Worship Theme


The young Christian community in the Greek city of Colossae may have consisted of no more than a few households. But Paul had heard of their faith and so composed a letter to this small band of disciples to encourage them and to root their faith firmly into place. He did this because he knew their faith was met by many challenges. Like most towns and cities in the ancient world, Colossae had a bevy of local gods and local philosophies bumping up against claims to Jesus being the one true Lord. What could the Colossians believe? How could they be sure? How were they to assess the competing claims to their knowledge, wisdom, and loyalty?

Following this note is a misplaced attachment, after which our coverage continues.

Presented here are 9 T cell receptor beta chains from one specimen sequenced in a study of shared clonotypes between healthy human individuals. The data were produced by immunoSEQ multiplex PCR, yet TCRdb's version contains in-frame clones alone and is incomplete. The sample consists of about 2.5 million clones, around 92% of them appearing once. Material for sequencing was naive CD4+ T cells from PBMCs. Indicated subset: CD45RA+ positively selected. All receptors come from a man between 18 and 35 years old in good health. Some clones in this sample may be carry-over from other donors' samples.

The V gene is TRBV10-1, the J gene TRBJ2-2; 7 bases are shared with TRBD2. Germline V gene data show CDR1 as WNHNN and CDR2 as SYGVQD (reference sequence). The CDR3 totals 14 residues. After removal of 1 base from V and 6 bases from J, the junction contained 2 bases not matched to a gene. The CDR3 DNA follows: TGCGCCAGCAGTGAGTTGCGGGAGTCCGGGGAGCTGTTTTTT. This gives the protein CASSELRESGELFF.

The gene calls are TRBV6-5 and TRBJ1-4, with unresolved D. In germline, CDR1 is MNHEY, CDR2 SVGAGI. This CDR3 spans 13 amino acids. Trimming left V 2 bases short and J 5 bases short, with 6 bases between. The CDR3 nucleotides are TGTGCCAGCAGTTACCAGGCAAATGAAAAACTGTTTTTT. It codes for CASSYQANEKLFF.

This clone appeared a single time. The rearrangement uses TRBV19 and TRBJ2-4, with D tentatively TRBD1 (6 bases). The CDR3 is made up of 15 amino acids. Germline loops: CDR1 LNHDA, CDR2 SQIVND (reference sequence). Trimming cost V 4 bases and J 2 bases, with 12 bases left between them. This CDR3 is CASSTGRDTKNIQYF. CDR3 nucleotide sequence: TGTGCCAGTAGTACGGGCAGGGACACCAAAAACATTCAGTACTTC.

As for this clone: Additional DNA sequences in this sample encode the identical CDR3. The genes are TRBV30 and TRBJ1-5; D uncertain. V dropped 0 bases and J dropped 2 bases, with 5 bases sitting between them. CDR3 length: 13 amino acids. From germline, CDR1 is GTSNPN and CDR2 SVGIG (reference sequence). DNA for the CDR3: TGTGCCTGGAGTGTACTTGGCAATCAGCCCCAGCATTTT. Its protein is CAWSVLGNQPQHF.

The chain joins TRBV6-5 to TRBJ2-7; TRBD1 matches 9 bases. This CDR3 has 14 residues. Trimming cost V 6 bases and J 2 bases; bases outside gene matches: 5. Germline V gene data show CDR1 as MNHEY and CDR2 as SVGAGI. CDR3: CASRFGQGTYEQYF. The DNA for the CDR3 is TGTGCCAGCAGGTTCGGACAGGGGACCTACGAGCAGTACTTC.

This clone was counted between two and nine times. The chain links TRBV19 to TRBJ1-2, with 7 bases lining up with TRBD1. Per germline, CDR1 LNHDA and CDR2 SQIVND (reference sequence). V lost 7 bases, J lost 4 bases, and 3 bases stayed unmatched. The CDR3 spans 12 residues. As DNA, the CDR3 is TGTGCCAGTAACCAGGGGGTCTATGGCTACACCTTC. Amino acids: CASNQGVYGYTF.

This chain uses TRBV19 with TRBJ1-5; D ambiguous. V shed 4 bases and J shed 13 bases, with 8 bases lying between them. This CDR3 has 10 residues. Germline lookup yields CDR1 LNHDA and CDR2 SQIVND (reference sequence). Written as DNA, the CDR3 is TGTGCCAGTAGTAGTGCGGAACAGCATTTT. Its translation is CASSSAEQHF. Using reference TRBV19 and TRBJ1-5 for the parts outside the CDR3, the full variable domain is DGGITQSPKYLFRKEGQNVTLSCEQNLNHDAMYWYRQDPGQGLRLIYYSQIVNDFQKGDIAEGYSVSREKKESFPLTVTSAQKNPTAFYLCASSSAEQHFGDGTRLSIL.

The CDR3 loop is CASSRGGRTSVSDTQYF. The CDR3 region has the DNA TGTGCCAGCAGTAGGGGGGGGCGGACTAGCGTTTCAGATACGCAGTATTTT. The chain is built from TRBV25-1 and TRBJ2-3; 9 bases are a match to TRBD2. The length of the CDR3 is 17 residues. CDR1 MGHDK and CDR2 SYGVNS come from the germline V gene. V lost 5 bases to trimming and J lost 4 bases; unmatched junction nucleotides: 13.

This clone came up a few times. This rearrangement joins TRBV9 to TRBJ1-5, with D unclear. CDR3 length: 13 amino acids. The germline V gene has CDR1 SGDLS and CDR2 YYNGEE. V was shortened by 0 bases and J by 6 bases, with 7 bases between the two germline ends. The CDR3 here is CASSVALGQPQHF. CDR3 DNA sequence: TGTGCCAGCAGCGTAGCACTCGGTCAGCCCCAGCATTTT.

Paul’s letter may have been addressed to only a handful of Colossian Christians, but it has now come as good news to untold millions over the past two thousand years. The church today needs this letter now as much as ever. In recent years congregations have been driven by competing claims to truth, by appeals to varying sources of authority, and by a partisan spirit that has set believers against one another and against their leaders. We need Paul’s vision of the cosmic Jesus Christ, who alone encompasses all wisdom and who alone wields the ultimate authority over every competing claim.

As N. T. Wright has observed, Paul’s letter to the Colossians is all about giving thanks to God for the gift of Jesus Christ. But the letter is not just about thanksgiving; it is also about thanksliving. Who are we now that we are in Christ? How do we live as people transformed by grace? Paul’s letter to the Colossians helps us answer these vital questions and will be a focus of our reflections in worship at the 2023 gathering of the Calvin Symposium on Worship.